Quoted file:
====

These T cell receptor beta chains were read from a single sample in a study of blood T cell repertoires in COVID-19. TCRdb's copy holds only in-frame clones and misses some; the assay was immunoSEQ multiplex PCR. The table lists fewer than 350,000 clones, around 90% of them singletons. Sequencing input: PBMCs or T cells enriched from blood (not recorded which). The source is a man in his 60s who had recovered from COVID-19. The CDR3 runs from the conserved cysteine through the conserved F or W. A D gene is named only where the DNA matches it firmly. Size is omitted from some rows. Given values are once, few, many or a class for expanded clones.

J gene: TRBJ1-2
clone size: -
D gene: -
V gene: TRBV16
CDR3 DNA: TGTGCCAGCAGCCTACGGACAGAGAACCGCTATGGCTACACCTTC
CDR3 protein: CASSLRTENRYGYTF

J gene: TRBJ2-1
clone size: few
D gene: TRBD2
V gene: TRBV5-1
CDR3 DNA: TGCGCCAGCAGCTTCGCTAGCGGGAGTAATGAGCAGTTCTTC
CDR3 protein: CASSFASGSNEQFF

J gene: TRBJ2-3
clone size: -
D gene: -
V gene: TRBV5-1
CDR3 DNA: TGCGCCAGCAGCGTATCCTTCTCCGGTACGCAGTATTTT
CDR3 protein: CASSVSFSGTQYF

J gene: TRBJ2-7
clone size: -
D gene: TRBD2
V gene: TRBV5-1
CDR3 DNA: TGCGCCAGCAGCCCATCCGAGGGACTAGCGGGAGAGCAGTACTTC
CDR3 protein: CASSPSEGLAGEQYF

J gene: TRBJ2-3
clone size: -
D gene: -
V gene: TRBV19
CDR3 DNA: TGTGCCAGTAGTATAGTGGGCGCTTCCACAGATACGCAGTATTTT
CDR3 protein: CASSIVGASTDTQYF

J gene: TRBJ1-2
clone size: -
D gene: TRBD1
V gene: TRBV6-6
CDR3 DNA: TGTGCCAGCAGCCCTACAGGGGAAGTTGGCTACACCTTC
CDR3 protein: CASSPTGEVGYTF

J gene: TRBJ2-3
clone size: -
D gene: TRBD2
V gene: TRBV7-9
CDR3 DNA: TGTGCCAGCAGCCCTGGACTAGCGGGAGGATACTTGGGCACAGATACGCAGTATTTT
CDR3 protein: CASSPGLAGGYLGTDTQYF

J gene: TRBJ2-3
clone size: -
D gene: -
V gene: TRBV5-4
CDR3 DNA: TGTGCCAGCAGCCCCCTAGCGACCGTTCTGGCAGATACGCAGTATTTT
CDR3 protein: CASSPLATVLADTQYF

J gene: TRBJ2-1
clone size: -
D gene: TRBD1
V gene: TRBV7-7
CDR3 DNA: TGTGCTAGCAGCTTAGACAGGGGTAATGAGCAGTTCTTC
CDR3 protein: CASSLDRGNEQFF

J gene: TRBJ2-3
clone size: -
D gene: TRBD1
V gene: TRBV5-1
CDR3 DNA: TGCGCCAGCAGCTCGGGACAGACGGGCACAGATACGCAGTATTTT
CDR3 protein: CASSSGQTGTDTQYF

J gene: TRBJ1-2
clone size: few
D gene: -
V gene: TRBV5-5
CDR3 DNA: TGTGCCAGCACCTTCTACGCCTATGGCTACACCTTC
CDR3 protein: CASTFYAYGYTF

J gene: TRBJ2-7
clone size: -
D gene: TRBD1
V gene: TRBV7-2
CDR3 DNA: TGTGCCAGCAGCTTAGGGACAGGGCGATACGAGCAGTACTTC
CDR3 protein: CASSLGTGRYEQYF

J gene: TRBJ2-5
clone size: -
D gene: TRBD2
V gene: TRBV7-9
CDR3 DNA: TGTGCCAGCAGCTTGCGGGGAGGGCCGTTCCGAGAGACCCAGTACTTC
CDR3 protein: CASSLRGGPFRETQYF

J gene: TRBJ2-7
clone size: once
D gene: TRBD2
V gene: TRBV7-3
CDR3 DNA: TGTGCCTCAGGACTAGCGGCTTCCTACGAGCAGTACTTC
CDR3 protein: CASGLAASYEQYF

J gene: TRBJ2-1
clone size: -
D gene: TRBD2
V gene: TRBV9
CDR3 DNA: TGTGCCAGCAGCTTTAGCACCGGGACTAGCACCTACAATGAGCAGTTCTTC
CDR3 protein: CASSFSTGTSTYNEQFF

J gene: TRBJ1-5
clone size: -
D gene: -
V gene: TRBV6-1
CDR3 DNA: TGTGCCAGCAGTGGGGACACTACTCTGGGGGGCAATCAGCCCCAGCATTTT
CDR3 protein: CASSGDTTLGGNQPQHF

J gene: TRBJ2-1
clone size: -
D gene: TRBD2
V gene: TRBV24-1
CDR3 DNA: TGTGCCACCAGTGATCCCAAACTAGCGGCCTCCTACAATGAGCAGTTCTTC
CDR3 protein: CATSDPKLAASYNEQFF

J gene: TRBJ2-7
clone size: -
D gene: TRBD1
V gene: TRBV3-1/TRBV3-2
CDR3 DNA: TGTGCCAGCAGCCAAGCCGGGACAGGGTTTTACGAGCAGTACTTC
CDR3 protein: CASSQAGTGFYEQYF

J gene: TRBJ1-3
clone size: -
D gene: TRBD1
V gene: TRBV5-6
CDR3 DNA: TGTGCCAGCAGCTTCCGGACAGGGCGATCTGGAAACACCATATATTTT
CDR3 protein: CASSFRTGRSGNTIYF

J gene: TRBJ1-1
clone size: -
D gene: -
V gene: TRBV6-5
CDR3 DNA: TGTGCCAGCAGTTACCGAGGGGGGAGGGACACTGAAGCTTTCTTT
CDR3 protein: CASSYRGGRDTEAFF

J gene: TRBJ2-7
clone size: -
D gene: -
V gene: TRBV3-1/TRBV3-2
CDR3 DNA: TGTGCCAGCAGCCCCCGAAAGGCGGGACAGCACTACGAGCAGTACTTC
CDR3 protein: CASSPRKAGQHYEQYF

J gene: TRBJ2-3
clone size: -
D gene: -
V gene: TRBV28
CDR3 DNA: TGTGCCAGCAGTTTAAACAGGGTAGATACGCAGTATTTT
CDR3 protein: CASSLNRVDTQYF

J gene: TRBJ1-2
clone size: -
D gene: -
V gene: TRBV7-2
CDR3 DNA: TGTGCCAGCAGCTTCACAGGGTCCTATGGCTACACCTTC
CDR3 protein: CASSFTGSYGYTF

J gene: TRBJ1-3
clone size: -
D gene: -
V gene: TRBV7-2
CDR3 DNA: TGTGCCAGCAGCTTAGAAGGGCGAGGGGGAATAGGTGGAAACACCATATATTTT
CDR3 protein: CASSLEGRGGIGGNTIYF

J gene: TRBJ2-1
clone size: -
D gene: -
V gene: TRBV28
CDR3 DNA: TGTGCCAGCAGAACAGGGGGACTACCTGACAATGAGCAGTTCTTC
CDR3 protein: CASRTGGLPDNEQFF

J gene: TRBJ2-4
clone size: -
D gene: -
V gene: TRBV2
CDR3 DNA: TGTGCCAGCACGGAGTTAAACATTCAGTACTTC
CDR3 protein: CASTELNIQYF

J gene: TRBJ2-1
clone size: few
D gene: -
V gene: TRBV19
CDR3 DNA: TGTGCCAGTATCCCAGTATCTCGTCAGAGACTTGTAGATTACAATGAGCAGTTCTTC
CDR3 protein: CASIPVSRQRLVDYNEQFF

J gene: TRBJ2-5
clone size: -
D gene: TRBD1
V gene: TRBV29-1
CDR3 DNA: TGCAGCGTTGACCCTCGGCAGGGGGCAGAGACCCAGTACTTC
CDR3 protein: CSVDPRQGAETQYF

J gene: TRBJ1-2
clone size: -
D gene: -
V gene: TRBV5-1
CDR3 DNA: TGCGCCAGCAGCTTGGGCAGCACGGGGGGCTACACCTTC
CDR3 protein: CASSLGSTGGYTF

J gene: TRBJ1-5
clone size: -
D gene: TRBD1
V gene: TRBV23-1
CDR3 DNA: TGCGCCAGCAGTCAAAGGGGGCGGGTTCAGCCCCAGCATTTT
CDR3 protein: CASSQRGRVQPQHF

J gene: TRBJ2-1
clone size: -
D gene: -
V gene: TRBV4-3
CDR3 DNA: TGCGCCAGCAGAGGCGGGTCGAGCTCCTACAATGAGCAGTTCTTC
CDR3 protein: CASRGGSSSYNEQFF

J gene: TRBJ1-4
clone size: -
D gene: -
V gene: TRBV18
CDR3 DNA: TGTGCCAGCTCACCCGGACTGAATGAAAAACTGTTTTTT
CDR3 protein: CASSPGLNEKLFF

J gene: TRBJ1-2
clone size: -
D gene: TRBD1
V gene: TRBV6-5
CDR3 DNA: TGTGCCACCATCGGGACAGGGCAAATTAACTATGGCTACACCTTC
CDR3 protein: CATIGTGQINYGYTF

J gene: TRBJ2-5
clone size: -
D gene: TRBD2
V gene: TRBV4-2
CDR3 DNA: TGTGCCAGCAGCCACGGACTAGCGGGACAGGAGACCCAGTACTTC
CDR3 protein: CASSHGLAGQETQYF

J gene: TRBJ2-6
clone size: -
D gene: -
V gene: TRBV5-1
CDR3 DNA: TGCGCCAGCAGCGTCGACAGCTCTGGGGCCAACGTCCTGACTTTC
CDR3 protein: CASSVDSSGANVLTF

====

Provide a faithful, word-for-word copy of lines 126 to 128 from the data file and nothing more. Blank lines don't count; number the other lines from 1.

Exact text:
CDR3 DNA: TGTGCCAGCAGCCCCCGAAAGGCGGGACAGCACTACGAGCAGTACTTC
CDR3 protein: CASSPRKAGQHYEQYF

J gene: TRBJ2-3